How Much Does a Court Ordered Paternity Test Cost?


Written by:  Howmuchisit.org Staff
Last Updated:  August 8, 2018

A court ordered paternity test, compared to a regular DNA test, is something that is known to be a lot stricter.  In fact, a court ordered paternity test follows a strict chain of custody that was put in place to ensure that the right method of sample collection is done and that the test will be secure and cheat-proof.

In contrast to an ordinary paternity test, the court-ordered test differs not only in the way that samples are collected but with the pricing as.  Although the test process and analyzing the sample in the laboratory are the same, the results of an at-home paternity test will not be used to answer the question to your paternity query at court.  Thus, the court-ordered one must be official.

To decide paternity, you will need to go to court if you want to determine who the legal father is or you want to make sure the child has a legal father.

Laurel County Court House by Gage Skidmore, on Flickr
Laurel County Court House” (CC BY-SA 2.0) by Gage Skidmore

How much does a court ordered paternity test cost?

One single test, when ordered by a court, according to our research can cost anywhere from $100 to $600.  These figures are common, especially when the test is done for a disputed paternity or child support case.  The costs will depend on the state and the situation you’re facing.  The person who asks for the genetic testing will usually pay for the test, but in some cases, the court may split up the costs between the two individuals.

BabyMed.com says a paternity test will depend on the state, and most of the time, the costs will be between $400 to $500 and shouldn’t cost more than $550.

A lawyer on Avvo.com said you should be prepared to spend $80 to $150 for a test to done.

Court ordered paternity test overview

The paternity test can be initiated by the father, if he claims and desires to prove that he is the real father of the child, or by the mother, in the hope of making the father recognize that he is the real father of the child.  Either way, you need to talk to your lawyer to ensure the legality of the test and make sure you use the correct procedure to make sure it’s admissible in court.

A legal paternity test is not synonymous with a court-ordered paternity test.  For the latter, you will need to contact a lawyer who deals with issues of child custody and the like.  As per EasyDNA.com, you can also go through certain agencies that are responsible for child support.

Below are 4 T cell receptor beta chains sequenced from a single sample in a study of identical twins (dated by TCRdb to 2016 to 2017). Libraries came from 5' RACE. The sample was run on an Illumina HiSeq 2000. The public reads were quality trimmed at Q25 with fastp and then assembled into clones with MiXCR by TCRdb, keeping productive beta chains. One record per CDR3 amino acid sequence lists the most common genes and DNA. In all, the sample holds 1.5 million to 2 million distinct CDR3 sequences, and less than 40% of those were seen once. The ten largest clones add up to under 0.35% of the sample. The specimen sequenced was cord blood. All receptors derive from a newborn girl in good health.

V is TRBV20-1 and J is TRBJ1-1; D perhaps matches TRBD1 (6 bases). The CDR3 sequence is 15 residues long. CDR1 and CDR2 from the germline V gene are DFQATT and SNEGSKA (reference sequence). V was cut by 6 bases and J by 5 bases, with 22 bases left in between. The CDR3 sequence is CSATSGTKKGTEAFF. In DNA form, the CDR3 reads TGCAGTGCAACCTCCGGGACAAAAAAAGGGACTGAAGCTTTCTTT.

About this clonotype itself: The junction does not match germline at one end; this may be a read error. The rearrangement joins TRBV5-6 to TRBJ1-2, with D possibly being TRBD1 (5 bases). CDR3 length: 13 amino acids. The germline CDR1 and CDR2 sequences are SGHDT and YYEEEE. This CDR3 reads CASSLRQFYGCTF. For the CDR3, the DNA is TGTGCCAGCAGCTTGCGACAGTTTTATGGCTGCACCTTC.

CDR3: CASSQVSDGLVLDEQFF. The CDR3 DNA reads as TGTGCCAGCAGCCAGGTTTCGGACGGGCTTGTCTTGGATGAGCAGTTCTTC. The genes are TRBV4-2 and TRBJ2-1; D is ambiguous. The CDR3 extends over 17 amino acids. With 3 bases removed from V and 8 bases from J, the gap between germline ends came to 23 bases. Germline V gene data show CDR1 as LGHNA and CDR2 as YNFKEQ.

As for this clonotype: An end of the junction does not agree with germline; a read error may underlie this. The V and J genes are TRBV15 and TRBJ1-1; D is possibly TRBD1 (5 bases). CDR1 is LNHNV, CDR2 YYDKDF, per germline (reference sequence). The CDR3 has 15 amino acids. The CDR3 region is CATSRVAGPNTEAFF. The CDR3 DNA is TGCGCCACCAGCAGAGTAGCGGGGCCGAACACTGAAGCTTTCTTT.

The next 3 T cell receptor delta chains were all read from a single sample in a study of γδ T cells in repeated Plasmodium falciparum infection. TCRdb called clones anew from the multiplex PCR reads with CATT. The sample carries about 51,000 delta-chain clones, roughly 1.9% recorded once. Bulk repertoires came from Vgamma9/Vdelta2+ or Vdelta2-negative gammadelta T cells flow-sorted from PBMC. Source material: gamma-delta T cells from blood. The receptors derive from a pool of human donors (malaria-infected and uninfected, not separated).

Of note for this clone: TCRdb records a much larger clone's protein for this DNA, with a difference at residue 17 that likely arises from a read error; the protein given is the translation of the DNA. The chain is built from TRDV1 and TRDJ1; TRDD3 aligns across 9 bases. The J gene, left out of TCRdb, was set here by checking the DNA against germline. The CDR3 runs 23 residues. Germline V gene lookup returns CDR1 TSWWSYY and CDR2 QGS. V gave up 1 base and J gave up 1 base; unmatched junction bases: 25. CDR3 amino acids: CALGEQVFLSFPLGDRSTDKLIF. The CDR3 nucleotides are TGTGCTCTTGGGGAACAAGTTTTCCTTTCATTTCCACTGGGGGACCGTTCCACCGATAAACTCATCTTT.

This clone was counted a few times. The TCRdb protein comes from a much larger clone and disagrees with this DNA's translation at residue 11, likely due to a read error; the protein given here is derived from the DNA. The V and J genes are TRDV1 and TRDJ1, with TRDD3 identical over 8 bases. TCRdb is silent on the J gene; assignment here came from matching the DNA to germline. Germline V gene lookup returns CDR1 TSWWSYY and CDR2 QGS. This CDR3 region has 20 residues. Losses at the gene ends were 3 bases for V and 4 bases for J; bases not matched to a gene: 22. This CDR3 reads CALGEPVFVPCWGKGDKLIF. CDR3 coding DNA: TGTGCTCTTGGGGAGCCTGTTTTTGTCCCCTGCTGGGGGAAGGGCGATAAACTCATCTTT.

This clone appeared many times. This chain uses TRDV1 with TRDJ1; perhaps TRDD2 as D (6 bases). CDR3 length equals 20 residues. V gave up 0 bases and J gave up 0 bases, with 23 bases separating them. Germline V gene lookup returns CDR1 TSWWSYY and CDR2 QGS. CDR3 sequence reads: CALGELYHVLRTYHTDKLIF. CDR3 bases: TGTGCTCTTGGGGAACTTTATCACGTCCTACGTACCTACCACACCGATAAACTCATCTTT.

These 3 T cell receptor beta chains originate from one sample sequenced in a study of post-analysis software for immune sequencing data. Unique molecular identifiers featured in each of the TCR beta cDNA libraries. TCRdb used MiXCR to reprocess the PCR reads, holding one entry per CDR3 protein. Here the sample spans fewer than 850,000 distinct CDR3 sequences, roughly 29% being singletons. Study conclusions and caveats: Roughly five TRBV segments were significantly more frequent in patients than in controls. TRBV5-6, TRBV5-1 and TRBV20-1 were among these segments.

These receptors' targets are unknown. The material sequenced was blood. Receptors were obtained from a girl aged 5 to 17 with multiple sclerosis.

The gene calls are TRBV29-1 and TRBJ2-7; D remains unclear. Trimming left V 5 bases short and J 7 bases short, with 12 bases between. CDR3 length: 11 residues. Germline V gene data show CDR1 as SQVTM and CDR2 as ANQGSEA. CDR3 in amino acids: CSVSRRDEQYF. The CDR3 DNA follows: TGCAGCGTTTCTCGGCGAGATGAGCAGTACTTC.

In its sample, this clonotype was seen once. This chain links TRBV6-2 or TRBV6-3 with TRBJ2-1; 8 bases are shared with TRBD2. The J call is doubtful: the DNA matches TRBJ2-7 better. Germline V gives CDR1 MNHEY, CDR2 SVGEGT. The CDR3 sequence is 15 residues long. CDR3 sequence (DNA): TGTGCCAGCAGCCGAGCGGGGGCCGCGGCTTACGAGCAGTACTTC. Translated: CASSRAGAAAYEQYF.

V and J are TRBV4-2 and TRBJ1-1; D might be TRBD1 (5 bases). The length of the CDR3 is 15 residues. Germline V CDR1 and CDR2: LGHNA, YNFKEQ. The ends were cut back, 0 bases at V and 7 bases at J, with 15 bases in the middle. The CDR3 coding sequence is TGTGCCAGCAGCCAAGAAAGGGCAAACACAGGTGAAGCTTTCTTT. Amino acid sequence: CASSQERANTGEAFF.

As for the results of paternity testing, they are usually available within five to 10 days after the laboratory has received the sample.

If the results do come back as positive, then you will need to negotiate a parenting plan that involves child support and parenting time.

What are the extra costs?

In some rare cases, a blood test may be required if the paternity test comes back as inconclusive.

If you’re using a lawyer during the process, then you need to factor in the lawyer costs, and if the results do come back positive, and you need to go to court once again to determine a parenting schedule, then this could be even more fees to think about.  Some lawyers may charge a one-time fee, whereas others could charge $100 to $300+ per hour.

Tips to know:

A court ordered paternity test can indicate that a man is highly likely to be the father with about 99.9% accuracy or that he is excluded from being the father with 100% accuracy.

When talking to legal counsel, be honest about your situation.  If you do not know the identity of your child’s father because it could have been more than one man, you cannot simply choose the man based on your own preferences or his financial situation.

It is highly recommended that the DNA test is done at a facility accredited by the AABB (American Association of Blood Banks).  Therefore, it is always ideal to check for this AABB accreditation. This will help you make sure you are dealing with a legitimate company that upholds the standards set by the association.

How to save money?

Talk with the courts to see if they have a contract with a local service.  While they will tell you about this service ahead of time, courts that have a contract are often cheaper than those who force you to find a facility on your own.

In some cases, the state may be able to pay for the test if you can’t afford it.  For example, in Massachusetts, you can file an Affidavit of Indigency.  If the state accepts it, they will pay for the test.


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